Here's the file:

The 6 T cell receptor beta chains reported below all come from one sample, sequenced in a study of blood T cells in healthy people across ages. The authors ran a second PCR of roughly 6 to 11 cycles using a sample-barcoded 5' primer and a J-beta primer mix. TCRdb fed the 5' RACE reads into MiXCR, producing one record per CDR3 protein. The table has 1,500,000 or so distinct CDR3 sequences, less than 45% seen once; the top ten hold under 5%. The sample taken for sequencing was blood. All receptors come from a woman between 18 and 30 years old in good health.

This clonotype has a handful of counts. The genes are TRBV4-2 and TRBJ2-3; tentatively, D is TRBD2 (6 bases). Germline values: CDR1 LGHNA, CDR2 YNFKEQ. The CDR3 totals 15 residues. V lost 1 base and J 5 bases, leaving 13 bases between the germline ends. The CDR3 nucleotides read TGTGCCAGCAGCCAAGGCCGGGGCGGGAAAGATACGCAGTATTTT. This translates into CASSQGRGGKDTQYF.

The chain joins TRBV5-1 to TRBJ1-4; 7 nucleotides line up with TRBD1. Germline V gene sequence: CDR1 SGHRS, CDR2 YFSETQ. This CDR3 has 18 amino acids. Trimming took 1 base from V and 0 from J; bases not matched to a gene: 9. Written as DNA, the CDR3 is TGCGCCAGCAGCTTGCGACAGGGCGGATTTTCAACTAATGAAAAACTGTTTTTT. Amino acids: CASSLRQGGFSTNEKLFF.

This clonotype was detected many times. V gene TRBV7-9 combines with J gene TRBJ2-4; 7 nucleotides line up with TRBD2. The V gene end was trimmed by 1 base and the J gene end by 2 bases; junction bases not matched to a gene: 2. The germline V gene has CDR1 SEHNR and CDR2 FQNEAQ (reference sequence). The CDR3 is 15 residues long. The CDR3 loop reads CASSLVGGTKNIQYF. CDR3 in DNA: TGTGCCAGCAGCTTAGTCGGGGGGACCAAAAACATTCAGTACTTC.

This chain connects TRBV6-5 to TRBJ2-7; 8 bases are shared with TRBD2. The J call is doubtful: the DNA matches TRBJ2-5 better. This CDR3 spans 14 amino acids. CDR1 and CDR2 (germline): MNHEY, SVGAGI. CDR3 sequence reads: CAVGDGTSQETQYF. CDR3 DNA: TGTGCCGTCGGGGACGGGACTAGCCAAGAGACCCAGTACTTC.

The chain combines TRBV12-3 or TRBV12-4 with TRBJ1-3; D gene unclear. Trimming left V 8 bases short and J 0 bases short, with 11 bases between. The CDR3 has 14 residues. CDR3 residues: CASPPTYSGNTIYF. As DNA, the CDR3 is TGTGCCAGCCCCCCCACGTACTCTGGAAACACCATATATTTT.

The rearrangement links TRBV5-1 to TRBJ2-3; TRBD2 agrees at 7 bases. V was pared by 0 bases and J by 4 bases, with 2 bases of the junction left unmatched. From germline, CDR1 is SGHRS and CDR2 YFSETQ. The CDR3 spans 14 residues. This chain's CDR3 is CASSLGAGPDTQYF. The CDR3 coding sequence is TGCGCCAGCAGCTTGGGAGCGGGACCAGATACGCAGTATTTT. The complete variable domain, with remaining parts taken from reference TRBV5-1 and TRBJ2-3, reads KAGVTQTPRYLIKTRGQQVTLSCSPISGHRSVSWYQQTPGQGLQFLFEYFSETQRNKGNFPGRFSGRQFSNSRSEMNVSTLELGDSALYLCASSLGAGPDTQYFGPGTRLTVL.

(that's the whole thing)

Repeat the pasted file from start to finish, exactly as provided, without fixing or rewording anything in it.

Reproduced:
The 6 T cell receptor beta chains reported below all come from one sample, sequenced in a study of blood T cells in healthy people across ages. The authors ran a second PCR of roughly 6 to 11 cycles using a sample-barcoded 5' primer and a J-beta primer mix. TCRdb fed the 5' RACE reads into MiXCR, producing one record per CDR3 protein. The table has 1,500,000 or so distinct CDR3 sequences, less than 45% seen once; the top ten hold under 5%. The sample taken for sequencing was blood. All receptors come from a woman between 18 and 30 years old in good health.

This clonotype has a handful of counts. The genes are TRBV4-2 and TRBJ2-3; tentatively, D is TRBD2 (6 bases). Germline values: CDR1 LGHNA, CDR2 YNFKEQ. The CDR3 totals 15 residues. V lost 1 base and J 5 bases, leaving 13 bases between the germline ends. The CDR3 nucleotides read TGTGCCAGCAGCCAAGGCCGGGGCGGGAAAGATACGCAGTATTTT. This translates into CASSQGRGGKDTQYF.

The chain joins TRBV5-1 to TRBJ1-4; 7 nucleotides line up with TRBD1. Germline V gene sequence: CDR1 SGHRS, CDR2 YFSETQ. This CDR3 has 18 amino acids. Trimming took 1 base from V and 0 from J; bases not matched to a gene: 9. Written as DNA, the CDR3 is TGCGCCAGCAGCTTGCGACAGGGCGGATTTTCAACTAATGAAAAACTGTTTTTT. Amino acids: CASSLRQGGFSTNEKLFF.

This clonotype was detected many times. V gene TRBV7-9 combines with J gene TRBJ2-4; 7 nucleotides line up with TRBD2. The V gene end was trimmed by 1 base and the J gene end by 2 bases; junction bases not matched to a gene: 2. The germline V gene has CDR1 SEHNR and CDR2 FQNEAQ (reference sequence). The CDR3 is 15 residues long. The CDR3 loop reads CASSLVGGTKNIQYF. CDR3 in DNA: TGTGCCAGCAGCTTAGTCGGGGGGACCAAAAACATTCAGTACTTC.

This chain connects TRBV6-5 to TRBJ2-7; 8 bases are shared with TRBD2. The J call is doubtful: the DNA matches TRBJ2-5 better. This CDR3 spans 14 amino acids. CDR1 and CDR2 (germline): MNHEY, SVGAGI. CDR3 sequence reads: CAVGDGTSQETQYF. CDR3 DNA: TGTGCCGTCGGGGACGGGACTAGCCAAGAGACCCAGTACTTC.

The chain combines TRBV12-3 or TRBV12-4 with TRBJ1-3; D gene unclear. Trimming left V 8 bases short and J 0 bases short, with 11 bases between. The CDR3 has 14 residues. CDR3 residues: CASPPTYSGNTIYF. As DNA, the CDR3 is TGTGCCAGCCCCCCCACGTACTCTGGAAACACCATATATTTT.

The rearrangement links TRBV5-1 to TRBJ2-3; TRBD2 agrees at 7 bases. V was pared by 0 bases and J by 4 bases, with 2 bases of the junction left unmatched. From germline, CDR1 is SGHRS and CDR2 YFSETQ. The CDR3 spans 14 residues. This chain's CDR3 is CASSLGAGPDTQYF. The CDR3 coding sequence is TGCGCCAGCAGCTTGGGAGCGGGACCAGATACGCAGTATTTT. The complete variable domain, with remaining parts taken from reference TRBV5-1 and TRBJ2-3, reads KAGVTQTPRYLIKTRGQQVTLSCSPISGHRSVSWYQQTPGQGLQFLFEYFSETQRNKGNFPGRFSGRQFSNSRSEMNVSTLELGDSALYLCASSLGAGPDTQYFGPGTRLTVL.